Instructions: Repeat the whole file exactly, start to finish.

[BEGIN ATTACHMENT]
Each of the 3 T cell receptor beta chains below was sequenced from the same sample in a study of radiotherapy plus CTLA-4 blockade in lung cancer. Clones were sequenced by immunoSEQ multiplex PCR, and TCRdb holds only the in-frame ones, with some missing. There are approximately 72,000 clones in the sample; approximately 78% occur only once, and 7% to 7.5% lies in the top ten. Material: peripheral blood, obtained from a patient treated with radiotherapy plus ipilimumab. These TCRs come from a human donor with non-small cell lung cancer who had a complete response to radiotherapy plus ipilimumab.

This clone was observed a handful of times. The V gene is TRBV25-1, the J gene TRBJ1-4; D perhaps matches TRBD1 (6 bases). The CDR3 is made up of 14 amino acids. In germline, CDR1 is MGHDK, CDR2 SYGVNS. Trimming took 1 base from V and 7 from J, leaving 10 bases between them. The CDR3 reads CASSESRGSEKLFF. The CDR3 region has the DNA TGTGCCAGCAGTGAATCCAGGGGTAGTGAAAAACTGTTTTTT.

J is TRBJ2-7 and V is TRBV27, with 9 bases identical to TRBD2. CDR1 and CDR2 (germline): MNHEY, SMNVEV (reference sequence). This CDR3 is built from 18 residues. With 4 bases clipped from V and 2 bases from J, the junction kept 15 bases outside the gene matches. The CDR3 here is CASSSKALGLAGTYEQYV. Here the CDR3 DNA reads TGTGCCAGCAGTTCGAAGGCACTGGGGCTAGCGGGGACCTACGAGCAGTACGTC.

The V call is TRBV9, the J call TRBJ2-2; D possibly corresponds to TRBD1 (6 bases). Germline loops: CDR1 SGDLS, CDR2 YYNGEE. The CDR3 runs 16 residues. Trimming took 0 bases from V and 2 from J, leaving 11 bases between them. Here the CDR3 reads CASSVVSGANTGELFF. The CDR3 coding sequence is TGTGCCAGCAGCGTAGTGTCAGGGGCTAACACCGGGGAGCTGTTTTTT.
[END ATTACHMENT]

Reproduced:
Each of the 3 T cell receptor beta chains below was sequenced from the same sample in a study of radiotherapy plus CTLA-4 blockade in lung cancer. Clones were sequenced by immunoSEQ multiplex PCR, and TCRdb holds only the in-frame ones, with some missing. There are approximately 72,000 clones in the sample; approximately 78% occur only once, and 7% to 7.5% lies in the top ten. Material: peripheral blood, obtained from a patient treated with radiotherapy plus ipilimumab. These TCRs come from a human donor with non-small cell lung cancer who had a complete response to radiotherapy plus ipilimumab.

This clone was observed a handful of times. The V gene is TRBV25-1, the J gene TRBJ1-4; D perhaps matches TRBD1 (6 bases). The CDR3 is made up of 14 amino acids. In germline, CDR1 is MGHDK, CDR2 SYGVNS. Trimming took 1 base from V and 7 from J, leaving 10 bases between them. The CDR3 reads CASSESRGSEKLFF. The CDR3 region has the DNA TGTGCCAGCAGTGAATCCAGGGGTAGTGAAAAACTGTTTTTT.

J is TRBJ2-7 and V is TRBV27, with 9 bases identical to TRBD2. CDR1 and CDR2 (germline): MNHEY, SMNVEV (reference sequence). This CDR3 is built from 18 residues. With 4 bases clipped from V and 2 bases from J, the junction kept 15 bases outside the gene matches. The CDR3 here is CASSSKALGLAGTYEQYV. Here the CDR3 DNA reads TGTGCCAGCAGTTCGAAGGCACTGGGGCTAGCGGGGACCTACGAGCAGTACGTC.

The V call is TRBV9, the J call TRBJ2-2; D possibly corresponds to TRBD1 (6 bases). Germline loops: CDR1 SGDLS, CDR2 YYNGEE. The CDR3 runs 16 residues. Trimming took 0 bases from V and 2 from J, leaving 11 bases between them. Here the CDR3 reads CASSVVSGANTGELFF. The CDR3 coding sequence is TGTGCCAGCAGCGTAGTGTCAGGGGCTAACACCGGGGAGCTGTTTTTT.